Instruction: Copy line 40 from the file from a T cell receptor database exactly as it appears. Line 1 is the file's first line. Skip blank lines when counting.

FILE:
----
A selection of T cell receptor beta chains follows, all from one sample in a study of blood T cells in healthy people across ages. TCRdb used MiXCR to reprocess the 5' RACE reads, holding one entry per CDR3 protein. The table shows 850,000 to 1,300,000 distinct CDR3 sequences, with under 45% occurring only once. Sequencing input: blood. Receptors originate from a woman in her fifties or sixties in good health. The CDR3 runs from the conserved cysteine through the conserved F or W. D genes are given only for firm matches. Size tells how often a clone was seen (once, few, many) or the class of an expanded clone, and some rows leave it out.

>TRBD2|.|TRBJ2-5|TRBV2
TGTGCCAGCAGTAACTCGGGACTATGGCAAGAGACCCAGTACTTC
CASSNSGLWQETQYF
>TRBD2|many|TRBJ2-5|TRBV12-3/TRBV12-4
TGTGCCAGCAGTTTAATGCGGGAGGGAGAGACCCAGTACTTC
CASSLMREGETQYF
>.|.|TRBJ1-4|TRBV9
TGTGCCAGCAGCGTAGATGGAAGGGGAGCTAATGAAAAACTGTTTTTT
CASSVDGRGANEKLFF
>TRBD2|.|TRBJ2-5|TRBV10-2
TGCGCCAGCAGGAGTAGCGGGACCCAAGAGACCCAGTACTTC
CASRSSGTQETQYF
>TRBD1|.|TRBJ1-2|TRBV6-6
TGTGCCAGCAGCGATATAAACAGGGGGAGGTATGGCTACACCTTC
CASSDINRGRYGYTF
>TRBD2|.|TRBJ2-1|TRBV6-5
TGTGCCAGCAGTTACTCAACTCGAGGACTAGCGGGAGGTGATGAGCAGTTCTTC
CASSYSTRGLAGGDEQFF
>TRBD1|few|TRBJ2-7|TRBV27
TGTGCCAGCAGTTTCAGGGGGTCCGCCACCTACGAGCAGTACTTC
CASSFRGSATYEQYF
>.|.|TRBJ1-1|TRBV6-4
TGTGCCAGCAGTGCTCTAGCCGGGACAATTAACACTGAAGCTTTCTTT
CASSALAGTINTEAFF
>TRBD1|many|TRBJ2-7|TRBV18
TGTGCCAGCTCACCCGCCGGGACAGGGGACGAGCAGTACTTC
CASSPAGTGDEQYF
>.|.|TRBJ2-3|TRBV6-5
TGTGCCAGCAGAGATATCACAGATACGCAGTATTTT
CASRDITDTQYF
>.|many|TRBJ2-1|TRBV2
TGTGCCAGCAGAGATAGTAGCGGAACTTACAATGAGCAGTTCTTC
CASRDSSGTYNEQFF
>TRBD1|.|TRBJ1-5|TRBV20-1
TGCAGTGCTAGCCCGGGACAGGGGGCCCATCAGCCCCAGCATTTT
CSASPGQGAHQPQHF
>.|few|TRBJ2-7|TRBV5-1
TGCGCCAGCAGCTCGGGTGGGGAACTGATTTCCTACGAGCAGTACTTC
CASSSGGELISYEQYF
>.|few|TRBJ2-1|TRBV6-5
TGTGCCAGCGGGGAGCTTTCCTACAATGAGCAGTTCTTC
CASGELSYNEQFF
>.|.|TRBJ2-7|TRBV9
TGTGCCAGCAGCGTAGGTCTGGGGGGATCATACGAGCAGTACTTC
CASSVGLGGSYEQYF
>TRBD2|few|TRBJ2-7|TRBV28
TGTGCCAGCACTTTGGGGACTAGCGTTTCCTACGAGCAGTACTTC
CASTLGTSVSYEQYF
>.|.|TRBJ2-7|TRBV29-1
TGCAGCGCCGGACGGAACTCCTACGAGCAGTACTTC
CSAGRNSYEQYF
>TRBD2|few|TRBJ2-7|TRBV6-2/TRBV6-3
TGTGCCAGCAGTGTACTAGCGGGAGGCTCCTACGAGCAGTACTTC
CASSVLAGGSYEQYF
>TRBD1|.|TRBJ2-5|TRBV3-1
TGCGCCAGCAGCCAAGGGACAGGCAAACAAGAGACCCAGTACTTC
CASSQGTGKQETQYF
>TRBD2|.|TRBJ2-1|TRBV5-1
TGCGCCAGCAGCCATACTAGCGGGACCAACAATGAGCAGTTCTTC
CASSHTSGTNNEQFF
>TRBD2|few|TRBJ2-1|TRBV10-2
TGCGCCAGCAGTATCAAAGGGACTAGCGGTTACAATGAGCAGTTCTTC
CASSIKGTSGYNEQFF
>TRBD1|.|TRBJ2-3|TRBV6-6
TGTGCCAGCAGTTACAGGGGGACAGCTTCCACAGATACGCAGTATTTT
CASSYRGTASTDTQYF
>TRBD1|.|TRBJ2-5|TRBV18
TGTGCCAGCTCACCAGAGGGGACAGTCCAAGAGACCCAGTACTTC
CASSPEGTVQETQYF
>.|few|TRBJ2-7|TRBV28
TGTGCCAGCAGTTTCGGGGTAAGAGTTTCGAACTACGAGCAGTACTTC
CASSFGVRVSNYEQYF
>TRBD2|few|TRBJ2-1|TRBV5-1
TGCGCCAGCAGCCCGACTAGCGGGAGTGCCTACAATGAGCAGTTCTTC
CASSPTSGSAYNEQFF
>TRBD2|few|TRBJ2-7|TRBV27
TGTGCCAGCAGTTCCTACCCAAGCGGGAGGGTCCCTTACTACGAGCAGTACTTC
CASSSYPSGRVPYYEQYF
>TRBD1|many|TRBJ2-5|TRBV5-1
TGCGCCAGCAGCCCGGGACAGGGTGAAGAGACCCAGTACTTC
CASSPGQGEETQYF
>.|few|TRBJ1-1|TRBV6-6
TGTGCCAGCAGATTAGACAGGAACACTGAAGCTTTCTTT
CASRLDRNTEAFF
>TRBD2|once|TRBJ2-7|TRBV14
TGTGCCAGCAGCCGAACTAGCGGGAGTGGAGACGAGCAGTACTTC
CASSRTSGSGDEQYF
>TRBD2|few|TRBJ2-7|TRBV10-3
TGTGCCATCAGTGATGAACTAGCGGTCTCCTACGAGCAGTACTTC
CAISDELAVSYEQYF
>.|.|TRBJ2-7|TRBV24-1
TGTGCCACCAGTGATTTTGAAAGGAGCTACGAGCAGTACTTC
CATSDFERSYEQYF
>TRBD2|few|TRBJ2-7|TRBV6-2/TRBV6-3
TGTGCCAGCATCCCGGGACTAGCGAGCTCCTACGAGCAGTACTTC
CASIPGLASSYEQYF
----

CASSSGGELISYEQYF